Spina bifida (meaning “split bone”) is the most common permanently disabling birth defect seen among newborns in the United States. It is a type of neural tube defect that occurs when a baby’s neural tube fails to develop or close properly. The symptoms of this condition range from mild to severe, depending on where the spinal cord is affected. Myelomeningocele is the most severe form of spina bifida in which parts of the spinal cord and nerves come through the open part of the spine. This leads to several related problems such as loss of feeling in areas below the opening, weakness or paralysis of the feet or legs, problems with bladder and bowel control. Some affected individuals have additional neurological complications, including a buildup of excess fluid around the brain (hydrocephalus) and diverse cognitive challenges. Multiple environmental (such as folic acid deficiency) and genetic factors are thought to cause this complex condition, although the exact causes are still unclear.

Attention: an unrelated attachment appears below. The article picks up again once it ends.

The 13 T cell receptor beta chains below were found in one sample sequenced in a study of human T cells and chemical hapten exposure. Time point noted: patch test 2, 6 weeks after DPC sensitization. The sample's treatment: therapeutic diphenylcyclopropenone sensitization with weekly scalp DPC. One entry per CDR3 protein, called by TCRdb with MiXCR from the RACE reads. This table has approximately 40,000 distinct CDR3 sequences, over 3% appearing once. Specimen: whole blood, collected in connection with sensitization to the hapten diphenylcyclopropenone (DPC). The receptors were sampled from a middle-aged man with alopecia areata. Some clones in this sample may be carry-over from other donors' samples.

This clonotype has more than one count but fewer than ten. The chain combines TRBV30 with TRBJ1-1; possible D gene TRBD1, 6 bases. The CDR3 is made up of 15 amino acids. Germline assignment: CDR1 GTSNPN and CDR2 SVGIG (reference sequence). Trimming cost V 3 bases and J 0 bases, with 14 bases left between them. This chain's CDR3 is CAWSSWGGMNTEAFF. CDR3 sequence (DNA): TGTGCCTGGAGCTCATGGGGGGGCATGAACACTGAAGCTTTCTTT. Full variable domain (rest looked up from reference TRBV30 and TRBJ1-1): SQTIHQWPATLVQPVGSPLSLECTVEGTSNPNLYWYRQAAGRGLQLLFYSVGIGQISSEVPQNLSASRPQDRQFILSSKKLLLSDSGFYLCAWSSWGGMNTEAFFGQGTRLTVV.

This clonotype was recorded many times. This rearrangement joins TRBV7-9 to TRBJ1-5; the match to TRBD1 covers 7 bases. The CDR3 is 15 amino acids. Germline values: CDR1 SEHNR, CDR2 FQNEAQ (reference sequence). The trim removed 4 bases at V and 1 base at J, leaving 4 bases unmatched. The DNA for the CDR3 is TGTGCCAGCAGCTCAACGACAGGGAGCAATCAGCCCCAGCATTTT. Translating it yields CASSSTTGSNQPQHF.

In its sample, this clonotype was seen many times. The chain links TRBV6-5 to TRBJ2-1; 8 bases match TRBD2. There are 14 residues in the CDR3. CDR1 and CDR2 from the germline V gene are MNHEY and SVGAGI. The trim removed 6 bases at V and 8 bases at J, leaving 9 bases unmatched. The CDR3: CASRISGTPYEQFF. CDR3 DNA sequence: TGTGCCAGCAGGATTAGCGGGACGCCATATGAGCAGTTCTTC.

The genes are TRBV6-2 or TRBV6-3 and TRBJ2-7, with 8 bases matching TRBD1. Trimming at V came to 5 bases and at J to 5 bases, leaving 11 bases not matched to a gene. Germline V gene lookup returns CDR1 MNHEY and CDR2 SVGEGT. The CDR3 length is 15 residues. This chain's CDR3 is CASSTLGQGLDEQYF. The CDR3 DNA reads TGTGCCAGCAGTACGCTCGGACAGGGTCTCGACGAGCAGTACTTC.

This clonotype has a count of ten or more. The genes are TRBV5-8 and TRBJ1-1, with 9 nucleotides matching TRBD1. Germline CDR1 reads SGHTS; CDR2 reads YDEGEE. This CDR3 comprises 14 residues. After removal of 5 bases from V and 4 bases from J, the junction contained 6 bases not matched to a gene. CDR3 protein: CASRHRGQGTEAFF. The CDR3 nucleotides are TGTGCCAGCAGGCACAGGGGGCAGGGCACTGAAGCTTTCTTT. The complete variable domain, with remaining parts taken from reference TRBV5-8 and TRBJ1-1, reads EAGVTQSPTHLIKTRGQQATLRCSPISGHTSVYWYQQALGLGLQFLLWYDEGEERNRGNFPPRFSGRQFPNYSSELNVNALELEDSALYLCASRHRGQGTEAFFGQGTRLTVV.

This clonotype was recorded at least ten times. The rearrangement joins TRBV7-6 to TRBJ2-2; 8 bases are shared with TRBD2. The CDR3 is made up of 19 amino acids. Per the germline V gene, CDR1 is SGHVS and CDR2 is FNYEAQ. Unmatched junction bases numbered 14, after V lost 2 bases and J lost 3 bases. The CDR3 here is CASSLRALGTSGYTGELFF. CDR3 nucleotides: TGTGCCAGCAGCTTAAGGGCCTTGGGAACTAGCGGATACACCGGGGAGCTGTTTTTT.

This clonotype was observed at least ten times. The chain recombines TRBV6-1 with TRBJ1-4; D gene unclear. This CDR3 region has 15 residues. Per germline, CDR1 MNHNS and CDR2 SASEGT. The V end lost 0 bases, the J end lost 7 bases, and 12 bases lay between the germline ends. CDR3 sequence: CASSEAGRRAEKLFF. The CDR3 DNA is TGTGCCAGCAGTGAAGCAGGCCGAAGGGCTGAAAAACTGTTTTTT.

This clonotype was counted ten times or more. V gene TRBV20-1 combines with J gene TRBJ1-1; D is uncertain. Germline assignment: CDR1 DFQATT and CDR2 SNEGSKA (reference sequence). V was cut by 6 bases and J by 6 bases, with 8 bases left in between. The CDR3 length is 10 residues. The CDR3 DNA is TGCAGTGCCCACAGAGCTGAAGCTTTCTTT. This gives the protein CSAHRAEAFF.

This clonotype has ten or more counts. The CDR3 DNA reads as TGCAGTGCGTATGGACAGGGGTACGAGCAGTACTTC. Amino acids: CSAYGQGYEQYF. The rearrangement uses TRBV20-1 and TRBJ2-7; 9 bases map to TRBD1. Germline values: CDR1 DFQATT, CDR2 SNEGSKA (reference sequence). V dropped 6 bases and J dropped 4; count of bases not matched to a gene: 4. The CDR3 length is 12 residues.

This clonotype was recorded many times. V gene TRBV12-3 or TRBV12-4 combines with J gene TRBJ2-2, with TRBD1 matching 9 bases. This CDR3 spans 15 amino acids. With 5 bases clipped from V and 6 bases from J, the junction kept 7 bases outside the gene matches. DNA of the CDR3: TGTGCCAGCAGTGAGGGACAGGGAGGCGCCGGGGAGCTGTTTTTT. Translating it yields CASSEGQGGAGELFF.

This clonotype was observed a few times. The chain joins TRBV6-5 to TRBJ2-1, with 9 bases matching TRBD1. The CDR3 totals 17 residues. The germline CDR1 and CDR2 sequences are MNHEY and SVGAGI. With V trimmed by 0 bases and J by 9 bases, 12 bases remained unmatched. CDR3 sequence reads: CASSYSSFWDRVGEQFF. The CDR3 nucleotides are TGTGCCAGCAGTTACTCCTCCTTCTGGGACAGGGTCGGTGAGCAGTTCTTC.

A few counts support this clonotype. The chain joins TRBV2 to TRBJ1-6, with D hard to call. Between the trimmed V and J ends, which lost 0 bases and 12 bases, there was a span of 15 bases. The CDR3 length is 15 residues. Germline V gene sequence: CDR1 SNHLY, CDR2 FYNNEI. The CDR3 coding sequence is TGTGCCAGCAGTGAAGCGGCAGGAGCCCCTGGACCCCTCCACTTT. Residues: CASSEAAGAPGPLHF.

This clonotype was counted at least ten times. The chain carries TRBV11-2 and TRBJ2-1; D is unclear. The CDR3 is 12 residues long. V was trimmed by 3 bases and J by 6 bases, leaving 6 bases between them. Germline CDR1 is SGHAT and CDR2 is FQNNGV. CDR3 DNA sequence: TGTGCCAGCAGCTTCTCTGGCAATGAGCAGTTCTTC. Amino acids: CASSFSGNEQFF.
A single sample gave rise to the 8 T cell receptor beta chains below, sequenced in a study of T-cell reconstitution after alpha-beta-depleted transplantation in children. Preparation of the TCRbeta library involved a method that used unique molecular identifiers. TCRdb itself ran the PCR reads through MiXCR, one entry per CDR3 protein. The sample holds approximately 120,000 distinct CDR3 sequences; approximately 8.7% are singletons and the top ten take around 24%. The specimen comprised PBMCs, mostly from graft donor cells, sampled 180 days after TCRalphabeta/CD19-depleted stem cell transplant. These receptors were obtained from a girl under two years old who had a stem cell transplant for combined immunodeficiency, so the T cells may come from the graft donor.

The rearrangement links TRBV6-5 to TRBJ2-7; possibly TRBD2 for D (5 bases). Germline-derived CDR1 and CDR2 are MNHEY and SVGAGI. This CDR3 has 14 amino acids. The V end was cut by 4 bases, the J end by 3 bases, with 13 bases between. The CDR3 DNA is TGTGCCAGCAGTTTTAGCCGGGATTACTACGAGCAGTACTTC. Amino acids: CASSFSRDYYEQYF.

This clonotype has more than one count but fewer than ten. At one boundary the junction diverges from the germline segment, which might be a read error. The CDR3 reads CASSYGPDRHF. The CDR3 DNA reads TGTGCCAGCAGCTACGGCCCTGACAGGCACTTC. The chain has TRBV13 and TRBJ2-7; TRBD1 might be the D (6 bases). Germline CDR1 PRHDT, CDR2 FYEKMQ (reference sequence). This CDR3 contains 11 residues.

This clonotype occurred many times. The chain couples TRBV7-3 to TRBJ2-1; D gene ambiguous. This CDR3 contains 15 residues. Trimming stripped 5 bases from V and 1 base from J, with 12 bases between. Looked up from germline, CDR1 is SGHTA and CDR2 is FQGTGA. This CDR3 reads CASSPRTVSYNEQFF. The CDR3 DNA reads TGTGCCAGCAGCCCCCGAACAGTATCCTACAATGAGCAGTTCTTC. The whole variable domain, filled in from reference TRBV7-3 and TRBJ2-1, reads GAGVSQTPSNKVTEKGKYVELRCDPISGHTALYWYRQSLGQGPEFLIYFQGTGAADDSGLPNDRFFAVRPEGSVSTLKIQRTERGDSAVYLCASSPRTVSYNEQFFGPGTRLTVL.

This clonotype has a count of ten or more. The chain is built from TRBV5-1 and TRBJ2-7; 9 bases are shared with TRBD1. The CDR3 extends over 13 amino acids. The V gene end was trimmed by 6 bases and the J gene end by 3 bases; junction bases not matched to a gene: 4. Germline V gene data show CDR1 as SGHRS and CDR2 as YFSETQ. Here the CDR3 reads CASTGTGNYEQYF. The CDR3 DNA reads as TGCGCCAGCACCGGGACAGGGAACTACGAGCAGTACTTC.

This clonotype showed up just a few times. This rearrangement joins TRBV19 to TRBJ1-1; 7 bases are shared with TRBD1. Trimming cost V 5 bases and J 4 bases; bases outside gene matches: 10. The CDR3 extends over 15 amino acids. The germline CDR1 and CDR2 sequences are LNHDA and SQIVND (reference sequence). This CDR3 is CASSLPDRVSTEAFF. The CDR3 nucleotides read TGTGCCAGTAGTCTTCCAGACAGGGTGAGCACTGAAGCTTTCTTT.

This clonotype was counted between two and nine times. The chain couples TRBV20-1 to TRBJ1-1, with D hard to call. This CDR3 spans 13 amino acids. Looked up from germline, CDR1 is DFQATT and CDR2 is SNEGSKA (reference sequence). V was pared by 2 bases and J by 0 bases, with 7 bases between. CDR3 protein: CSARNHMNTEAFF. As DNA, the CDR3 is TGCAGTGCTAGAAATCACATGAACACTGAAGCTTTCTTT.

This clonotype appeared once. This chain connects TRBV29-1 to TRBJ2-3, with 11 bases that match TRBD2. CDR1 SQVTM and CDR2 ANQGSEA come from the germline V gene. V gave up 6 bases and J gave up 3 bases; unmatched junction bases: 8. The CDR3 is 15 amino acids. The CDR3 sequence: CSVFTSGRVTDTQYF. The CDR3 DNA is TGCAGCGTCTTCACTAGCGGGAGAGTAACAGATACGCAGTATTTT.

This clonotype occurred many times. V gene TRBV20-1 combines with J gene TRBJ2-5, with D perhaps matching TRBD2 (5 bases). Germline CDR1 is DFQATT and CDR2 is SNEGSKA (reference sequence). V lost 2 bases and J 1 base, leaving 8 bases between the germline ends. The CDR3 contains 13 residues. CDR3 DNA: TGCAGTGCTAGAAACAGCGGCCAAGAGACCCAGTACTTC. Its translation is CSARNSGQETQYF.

The Meyer Center’s Spina Bifida Program at Texas Children’s is a multidisciplinary program that includes several specialty services: neurosurgery, developmental pediatrics, urology, orthopedics, and physical medicine and rehabilitation. Experts from these specialties offer prenatal evaluations and follow patients from in utero to adulthood.
In 2011, Texas Children’s was among the first centers to perform open fetal surgery to treat spina bifida. Using this procedure, the defect in the fetal spine is accessed and repaired through an incision across the mother’s uterus (womb), and has since been the standard of care for spina bifida. In 2014, Texas Children’s Fetal Center pioneered a novel minimally-invasive fetoscopic procedure, in which the spinal defect is repaired through tiny incisions in the uterus using a small camera. This offers the same improved outcomes as the open fetal surgery but comes with additional benefits and reduced health risks.